Figure 1: Hazard ratios (95% confidence interval)* for the risk of ≥1 falls among participants in the highest versus the lowest tertile of added sugar intake, stratified by age, protein intake, vegetables consumption, calcium and vitamin D intake, MEDAS score, physical activity and alcohol intake. Footnote: Cox regression model adjusted for sex, age, educational level (≤primary, secondary, university), tobacco (never smoker, former smoker, current smoker), physical activity (tertiles of METs-h/wk), BMI (<25, 25-29.9, ≥30 kg/m²), alcohol consumption (never drinker, former drinker, moderate intake, excessive intake), energy intake (tertiles of kcal/d), protein intake (tertiles g/d), calcium intake (tertiles mg/d), and vitamin D intake (tertiles μg/d), regular use of sleeping pills, cardiovascular disease, type 2 diabetes, cancer, hypertension, osteo-muscular disease, asthma or chronic bronchitis, and depression requiring treatment, except for the stratification variable. *The lines depict the 95% Confidence Interval (CI).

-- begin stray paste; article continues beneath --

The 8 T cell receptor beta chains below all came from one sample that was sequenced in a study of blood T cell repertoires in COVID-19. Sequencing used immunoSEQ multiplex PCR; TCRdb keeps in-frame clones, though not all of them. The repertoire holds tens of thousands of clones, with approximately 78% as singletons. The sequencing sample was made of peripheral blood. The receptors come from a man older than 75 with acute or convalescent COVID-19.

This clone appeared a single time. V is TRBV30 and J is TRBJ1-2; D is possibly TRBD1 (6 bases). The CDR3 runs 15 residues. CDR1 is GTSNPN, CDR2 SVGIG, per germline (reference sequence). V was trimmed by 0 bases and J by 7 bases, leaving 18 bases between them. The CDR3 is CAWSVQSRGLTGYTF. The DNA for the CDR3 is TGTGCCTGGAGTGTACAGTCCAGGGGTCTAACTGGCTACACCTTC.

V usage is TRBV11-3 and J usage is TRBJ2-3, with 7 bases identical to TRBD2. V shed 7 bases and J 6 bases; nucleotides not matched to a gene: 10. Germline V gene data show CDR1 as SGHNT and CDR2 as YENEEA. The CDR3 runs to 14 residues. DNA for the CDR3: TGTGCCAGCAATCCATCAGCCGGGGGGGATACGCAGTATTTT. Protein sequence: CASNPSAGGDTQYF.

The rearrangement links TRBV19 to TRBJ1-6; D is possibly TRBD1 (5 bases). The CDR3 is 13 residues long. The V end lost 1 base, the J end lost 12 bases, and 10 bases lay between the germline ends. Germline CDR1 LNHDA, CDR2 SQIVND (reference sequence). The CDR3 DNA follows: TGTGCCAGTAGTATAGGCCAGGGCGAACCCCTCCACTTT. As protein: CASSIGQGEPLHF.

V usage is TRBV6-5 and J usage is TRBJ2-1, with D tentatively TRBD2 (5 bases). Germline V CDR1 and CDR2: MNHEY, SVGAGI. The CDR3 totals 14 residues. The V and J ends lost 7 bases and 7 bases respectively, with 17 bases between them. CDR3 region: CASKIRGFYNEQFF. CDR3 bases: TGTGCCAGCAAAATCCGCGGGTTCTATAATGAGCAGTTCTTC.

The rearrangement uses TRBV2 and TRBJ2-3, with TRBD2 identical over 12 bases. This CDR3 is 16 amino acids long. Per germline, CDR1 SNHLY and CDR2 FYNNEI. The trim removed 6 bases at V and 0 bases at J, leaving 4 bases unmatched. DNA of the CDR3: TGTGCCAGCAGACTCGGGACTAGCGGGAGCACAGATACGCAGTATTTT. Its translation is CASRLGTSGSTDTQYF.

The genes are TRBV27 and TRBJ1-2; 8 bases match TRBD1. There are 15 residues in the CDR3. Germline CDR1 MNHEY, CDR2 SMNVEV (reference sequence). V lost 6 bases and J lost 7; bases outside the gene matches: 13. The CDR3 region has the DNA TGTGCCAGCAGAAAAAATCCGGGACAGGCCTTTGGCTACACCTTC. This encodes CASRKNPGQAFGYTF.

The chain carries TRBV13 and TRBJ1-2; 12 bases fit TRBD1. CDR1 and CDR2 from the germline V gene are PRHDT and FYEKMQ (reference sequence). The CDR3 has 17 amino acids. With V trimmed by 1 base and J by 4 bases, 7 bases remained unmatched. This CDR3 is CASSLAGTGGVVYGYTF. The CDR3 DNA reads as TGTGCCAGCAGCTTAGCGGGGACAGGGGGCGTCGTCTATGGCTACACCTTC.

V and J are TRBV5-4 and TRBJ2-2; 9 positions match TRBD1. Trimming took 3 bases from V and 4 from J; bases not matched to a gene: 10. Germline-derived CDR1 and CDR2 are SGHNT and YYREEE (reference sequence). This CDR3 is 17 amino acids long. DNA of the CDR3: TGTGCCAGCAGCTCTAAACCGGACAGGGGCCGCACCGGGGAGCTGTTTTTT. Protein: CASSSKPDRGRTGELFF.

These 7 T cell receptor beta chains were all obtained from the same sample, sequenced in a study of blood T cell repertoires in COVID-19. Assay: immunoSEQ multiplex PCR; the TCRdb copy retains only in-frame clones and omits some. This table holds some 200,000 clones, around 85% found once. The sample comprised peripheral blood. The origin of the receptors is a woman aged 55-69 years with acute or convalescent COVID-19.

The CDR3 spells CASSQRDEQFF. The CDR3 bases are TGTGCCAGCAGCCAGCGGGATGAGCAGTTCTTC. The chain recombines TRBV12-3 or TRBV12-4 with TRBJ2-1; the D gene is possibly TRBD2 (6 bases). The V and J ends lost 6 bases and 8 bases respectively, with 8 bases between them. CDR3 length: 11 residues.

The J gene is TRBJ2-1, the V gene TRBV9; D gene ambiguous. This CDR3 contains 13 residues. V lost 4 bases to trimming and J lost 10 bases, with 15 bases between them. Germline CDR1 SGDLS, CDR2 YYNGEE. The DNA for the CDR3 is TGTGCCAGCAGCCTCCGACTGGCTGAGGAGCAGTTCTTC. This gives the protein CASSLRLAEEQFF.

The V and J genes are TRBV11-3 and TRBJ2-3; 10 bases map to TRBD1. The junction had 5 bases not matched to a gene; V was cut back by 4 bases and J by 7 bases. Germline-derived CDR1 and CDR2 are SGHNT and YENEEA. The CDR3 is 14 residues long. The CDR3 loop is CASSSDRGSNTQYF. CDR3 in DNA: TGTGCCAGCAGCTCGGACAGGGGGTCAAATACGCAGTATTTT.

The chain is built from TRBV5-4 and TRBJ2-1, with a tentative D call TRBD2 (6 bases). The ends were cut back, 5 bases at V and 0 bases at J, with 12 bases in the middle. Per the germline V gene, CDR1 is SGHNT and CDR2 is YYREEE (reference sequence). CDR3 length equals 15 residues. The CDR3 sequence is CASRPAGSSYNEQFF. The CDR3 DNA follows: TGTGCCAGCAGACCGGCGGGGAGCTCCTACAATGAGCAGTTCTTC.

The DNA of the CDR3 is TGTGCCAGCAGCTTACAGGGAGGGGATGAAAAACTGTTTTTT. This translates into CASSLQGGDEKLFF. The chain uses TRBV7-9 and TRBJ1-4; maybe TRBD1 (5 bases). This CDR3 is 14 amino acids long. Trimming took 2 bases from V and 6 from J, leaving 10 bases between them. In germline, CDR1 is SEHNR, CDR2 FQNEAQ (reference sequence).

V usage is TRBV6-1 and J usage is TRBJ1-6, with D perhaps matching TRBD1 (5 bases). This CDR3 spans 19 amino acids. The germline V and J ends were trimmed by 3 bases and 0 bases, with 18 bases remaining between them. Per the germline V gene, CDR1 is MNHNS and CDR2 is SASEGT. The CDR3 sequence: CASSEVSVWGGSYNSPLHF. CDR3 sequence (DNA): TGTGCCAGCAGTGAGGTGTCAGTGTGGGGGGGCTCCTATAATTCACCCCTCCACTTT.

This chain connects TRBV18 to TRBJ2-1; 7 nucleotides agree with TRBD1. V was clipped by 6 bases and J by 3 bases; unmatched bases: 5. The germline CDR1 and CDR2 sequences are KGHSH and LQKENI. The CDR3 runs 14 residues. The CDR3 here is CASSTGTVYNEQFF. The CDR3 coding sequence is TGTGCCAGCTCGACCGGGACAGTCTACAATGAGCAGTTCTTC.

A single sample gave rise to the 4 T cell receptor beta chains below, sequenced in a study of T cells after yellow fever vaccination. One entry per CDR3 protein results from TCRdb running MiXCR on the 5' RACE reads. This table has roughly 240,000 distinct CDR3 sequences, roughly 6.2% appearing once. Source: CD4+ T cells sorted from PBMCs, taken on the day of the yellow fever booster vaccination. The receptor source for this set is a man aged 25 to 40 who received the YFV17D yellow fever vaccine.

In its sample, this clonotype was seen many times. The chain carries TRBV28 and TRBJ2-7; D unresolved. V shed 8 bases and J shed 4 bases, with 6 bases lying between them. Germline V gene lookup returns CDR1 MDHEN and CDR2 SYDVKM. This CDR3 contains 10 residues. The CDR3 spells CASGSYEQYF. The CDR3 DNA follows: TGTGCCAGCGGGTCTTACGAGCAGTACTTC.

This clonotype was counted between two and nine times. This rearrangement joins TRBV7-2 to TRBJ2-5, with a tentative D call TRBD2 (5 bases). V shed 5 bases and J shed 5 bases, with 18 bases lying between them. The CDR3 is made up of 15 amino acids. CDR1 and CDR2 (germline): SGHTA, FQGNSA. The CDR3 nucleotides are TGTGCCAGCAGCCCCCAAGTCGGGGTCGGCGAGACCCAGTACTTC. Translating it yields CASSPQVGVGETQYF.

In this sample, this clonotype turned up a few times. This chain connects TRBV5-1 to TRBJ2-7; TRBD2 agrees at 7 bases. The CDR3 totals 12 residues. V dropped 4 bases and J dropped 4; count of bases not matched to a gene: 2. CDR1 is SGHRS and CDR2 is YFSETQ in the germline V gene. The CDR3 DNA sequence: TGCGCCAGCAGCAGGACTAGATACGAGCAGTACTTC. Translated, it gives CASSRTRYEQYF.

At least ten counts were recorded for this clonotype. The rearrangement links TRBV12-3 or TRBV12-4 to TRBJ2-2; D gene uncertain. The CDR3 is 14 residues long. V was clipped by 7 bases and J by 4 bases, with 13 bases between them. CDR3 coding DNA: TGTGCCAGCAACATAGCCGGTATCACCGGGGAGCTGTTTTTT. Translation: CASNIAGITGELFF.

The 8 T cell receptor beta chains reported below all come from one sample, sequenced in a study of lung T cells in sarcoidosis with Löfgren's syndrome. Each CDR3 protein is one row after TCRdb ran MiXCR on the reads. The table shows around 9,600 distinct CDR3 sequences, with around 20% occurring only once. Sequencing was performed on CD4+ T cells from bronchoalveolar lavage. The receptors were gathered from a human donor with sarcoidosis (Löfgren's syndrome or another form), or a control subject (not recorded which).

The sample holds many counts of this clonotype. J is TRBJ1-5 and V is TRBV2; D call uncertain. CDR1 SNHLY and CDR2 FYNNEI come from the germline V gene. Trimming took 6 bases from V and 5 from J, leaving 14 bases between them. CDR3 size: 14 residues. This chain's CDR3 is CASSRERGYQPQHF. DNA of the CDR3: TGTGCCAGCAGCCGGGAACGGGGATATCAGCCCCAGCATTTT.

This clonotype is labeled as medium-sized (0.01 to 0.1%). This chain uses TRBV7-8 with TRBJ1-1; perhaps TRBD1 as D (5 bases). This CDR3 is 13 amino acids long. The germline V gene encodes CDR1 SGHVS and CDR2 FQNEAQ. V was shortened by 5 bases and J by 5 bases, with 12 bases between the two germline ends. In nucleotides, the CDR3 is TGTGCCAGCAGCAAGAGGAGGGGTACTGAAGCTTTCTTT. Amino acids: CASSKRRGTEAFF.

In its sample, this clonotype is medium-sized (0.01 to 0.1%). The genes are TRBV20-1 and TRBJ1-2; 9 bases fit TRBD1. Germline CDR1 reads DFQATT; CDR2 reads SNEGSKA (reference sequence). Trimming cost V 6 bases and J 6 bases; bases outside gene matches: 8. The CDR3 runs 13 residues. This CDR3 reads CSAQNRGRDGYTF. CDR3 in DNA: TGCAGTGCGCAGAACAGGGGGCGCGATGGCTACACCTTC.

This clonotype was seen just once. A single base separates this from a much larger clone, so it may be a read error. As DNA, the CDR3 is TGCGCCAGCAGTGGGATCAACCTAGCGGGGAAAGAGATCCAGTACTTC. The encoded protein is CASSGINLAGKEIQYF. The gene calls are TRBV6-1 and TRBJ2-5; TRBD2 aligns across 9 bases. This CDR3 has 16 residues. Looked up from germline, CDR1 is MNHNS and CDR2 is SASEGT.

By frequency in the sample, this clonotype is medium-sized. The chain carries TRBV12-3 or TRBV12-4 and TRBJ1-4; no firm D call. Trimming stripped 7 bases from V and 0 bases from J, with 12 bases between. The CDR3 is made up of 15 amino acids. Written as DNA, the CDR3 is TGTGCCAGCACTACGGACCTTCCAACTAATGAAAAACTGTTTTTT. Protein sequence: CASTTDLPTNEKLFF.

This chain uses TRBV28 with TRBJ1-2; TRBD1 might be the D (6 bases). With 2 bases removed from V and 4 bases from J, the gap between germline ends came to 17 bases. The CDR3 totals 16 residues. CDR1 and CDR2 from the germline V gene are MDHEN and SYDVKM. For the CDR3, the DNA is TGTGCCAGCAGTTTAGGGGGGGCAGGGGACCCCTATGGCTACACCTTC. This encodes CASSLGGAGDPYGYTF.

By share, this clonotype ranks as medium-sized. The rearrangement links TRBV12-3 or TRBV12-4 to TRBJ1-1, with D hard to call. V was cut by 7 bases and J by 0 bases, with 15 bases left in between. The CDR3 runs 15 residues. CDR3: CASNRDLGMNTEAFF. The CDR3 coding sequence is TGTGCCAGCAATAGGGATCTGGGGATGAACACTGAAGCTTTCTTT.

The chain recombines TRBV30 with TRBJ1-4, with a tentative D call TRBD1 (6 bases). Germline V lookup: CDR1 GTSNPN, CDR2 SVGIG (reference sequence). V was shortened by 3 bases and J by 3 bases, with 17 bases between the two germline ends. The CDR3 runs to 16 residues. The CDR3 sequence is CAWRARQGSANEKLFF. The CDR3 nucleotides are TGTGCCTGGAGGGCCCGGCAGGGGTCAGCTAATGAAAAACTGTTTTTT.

Finally, when we studied the effect of individual food sources of added sugars (Supplemental Table 2) we found a significant association for table sugar and candy (HR (95% CI) highest vs. lowest tertile: 1.32 (1.06-1.63), p-trend 0.01), but not for other food sources of sugar. Intake of liquid foods (soft drinks, juice, and nectars) was very heterogeneous which explains the gaps in the second tertile. Liquid food sources of added sugars showed a strong tendency to a higher risk of ≥1 falls (HR (95% CI) highest vs. lowest tertile: 1.23 (1.02-1.48), p-trend 0.08), while solid sources of added sugars showed some tendency to a higher risk (HR (95% CI) highest vs. lowest tertile: 1.17 (0.94-1.459, p-trend 0.13).
In this study, a higher intake of added sugars was associated with an increased risk of experiencing ≥1 fall and injurious falls. This association was also statistically significant when sugars came only from table sugar and candy, but not from other individual sugary food sources, probably due to the low consumption of those foods. Solid and liquid sources of added sugars showed a similar tendency to a higher risk of falling.